In 1977, the remote British island of St Helena in the South Atlantic, host to Napoleon and Captain Bligh, and Boer War prisoner-of-war camp, was first served by a lifeline ship dedicated to the purpose. The Royal Mail Ship St Helena became affectionately known simply as the RMS. In 1990 she was replaced by the first purpose-built vessel for the service. This, the final St Helena, embodied romanticism from the era of passenger cargo-liners. At a time when fresh consideration was being given to provide the island with an airport - and the irrevocable changes it would bring - the author sailed on the RMS as part of the ship's company, to document the working life of this highly individual 'family' ship, and aspects of the island community which she served. Using his wonderful collection of colour photographs, Trevor Boult tells this fascinating story.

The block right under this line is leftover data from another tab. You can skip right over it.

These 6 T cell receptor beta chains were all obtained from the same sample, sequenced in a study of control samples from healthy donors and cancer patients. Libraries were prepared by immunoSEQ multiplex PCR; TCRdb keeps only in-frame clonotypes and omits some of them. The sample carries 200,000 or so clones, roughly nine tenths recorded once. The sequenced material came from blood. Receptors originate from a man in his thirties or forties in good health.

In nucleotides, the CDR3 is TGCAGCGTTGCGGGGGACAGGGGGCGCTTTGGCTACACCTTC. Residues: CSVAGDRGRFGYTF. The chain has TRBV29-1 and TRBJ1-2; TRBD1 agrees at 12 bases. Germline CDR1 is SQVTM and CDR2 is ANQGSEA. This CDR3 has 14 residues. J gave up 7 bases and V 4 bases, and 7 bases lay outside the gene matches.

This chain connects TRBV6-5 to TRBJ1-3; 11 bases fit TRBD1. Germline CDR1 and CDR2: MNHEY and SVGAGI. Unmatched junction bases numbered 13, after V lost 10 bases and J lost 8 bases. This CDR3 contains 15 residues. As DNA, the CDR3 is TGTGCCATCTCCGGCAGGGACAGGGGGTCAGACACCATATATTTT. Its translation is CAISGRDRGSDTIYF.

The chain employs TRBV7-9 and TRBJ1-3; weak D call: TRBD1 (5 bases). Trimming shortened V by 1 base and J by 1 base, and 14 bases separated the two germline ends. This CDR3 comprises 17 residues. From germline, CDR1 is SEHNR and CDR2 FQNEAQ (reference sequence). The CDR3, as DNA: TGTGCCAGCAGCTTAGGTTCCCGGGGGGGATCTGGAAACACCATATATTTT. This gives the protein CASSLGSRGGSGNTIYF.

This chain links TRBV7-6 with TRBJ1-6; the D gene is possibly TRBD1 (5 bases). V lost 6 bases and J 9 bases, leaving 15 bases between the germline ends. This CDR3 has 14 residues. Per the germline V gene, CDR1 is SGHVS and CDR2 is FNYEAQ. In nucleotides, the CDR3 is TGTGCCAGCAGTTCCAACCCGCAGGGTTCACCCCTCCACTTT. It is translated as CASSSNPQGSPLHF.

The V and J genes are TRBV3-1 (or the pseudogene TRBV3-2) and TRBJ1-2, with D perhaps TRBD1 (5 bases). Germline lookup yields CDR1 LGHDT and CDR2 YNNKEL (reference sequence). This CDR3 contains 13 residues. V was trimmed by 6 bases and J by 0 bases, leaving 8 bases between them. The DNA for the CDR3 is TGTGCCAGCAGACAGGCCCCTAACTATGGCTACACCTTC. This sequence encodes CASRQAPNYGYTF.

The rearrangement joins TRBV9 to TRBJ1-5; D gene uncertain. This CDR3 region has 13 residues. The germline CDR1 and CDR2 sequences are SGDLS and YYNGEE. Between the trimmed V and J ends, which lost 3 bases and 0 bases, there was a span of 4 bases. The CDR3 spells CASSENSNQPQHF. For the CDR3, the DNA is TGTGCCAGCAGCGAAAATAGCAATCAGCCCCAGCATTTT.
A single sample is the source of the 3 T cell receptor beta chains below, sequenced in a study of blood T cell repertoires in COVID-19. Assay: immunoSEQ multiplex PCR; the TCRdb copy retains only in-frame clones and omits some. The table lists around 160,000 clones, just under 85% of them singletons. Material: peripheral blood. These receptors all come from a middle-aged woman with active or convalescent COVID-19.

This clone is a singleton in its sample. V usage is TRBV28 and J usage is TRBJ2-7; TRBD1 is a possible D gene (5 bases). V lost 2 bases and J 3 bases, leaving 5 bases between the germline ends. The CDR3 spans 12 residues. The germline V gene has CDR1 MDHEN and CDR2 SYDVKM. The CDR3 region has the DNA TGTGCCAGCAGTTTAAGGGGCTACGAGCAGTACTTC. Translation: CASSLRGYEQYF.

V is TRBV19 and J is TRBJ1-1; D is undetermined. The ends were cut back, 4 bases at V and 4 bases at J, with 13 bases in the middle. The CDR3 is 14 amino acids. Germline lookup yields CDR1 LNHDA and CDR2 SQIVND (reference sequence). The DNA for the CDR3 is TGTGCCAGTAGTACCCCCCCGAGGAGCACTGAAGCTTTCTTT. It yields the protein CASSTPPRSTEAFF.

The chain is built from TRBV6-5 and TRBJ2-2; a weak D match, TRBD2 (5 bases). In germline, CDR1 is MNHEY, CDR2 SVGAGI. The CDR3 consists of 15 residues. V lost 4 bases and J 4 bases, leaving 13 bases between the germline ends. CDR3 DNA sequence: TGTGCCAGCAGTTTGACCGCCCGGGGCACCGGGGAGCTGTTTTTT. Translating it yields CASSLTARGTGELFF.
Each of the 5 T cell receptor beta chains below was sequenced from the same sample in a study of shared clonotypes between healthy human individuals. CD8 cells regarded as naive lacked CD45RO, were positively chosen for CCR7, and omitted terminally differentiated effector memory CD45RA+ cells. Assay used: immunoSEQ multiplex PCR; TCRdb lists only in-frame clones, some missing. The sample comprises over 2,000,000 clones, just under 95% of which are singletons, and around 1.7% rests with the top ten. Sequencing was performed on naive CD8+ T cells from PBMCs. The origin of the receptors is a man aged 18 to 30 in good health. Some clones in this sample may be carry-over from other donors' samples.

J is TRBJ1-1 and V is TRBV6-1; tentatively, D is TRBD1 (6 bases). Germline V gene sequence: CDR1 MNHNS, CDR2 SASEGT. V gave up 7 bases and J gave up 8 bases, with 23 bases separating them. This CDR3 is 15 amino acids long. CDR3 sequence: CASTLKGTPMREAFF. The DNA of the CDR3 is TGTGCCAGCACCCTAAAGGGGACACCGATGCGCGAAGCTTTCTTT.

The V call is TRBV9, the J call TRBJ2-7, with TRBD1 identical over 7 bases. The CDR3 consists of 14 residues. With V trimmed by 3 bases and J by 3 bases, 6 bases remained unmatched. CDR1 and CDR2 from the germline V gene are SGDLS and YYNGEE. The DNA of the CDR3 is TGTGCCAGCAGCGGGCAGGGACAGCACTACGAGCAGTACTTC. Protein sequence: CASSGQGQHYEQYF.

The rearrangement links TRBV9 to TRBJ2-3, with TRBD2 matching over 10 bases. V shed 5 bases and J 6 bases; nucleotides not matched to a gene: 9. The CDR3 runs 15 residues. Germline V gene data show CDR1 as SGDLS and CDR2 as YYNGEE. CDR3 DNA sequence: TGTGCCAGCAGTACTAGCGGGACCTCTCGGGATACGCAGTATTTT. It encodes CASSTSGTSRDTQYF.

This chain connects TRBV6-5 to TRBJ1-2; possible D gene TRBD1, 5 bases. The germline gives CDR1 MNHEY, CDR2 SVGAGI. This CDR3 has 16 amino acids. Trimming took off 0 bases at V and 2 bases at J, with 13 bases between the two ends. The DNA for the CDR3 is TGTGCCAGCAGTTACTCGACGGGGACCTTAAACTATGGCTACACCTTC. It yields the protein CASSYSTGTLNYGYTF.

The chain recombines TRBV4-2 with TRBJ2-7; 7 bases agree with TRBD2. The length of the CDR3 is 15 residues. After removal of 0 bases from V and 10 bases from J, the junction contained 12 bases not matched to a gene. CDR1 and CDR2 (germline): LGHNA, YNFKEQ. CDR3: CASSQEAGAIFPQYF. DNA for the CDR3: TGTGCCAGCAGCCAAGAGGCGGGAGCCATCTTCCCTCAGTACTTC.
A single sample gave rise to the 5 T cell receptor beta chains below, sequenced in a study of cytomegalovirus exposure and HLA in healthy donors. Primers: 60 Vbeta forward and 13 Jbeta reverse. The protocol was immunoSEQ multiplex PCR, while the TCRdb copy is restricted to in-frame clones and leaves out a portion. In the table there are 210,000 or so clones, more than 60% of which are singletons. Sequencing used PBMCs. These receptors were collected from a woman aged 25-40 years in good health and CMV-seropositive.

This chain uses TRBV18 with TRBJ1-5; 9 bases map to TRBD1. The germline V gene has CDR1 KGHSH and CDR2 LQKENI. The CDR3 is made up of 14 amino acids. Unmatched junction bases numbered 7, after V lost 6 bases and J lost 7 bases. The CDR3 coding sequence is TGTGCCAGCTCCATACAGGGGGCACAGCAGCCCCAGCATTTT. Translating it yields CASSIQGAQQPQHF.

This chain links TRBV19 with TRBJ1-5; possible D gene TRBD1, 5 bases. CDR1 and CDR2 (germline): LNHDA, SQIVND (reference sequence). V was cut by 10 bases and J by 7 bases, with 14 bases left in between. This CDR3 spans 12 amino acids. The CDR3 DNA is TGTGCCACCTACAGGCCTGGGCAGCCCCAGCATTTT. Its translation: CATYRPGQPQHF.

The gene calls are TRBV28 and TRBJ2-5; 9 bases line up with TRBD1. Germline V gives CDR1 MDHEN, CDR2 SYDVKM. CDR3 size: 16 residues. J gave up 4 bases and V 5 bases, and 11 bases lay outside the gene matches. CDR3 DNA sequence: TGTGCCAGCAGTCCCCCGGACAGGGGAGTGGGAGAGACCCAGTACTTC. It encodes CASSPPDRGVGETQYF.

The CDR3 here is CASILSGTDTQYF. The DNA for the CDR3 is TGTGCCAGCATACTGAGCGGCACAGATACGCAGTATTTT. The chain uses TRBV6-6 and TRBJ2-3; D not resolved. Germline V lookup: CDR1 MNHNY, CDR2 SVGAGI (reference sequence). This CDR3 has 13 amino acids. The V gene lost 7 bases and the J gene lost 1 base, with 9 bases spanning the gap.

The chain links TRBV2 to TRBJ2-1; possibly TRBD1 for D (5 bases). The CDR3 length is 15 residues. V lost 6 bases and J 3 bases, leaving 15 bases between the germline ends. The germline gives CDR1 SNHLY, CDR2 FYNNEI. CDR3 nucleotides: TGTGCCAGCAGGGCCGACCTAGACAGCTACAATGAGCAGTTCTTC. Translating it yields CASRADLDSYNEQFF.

|Publication Date||8 Dec 2016|